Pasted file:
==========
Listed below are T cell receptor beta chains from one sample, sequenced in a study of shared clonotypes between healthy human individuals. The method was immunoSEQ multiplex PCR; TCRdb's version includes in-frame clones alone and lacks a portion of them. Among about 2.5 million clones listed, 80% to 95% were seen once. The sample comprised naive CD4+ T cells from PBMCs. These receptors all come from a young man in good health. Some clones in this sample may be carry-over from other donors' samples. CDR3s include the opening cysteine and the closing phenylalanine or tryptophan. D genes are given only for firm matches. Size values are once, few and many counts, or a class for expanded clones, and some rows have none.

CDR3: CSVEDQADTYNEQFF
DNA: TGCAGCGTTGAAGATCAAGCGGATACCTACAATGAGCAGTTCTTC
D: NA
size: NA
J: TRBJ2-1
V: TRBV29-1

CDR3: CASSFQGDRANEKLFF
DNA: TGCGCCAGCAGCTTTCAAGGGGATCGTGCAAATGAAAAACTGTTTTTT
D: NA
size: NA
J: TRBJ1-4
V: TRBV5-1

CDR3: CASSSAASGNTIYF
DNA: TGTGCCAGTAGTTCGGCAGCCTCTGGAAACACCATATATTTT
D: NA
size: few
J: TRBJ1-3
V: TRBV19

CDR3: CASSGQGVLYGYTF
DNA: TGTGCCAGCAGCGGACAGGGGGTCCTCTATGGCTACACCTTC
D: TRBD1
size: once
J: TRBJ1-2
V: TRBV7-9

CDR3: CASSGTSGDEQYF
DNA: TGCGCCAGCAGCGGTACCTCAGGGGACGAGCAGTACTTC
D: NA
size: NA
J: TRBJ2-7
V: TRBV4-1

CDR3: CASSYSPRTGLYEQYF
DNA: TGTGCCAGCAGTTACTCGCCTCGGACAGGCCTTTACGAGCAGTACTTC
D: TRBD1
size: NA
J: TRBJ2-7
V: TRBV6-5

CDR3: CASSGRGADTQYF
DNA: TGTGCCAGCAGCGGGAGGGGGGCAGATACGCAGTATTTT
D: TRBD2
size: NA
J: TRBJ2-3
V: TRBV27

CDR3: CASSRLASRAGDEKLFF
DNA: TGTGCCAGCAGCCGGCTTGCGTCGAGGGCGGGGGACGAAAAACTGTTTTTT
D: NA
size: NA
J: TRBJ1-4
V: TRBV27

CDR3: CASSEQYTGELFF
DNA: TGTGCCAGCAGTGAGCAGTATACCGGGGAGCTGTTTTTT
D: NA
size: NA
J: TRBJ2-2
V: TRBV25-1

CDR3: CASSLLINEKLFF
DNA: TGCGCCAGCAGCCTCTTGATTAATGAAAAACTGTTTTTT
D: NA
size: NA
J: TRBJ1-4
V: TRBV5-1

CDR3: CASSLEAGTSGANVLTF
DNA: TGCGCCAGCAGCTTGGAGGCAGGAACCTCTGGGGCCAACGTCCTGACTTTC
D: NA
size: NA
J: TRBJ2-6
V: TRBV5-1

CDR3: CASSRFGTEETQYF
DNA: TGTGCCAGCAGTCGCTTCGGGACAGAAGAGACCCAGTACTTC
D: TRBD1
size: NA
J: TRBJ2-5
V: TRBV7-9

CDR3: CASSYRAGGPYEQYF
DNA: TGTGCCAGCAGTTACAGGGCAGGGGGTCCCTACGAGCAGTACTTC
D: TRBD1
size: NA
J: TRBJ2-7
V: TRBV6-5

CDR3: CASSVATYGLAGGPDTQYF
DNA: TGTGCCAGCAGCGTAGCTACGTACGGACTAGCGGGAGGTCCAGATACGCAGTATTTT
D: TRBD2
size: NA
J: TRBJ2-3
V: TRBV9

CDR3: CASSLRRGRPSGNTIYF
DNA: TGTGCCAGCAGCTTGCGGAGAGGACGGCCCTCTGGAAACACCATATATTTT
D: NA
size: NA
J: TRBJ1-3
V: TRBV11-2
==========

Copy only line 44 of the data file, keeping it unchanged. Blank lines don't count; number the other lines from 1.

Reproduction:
CDR3: CASSRLASRAGDEKLFF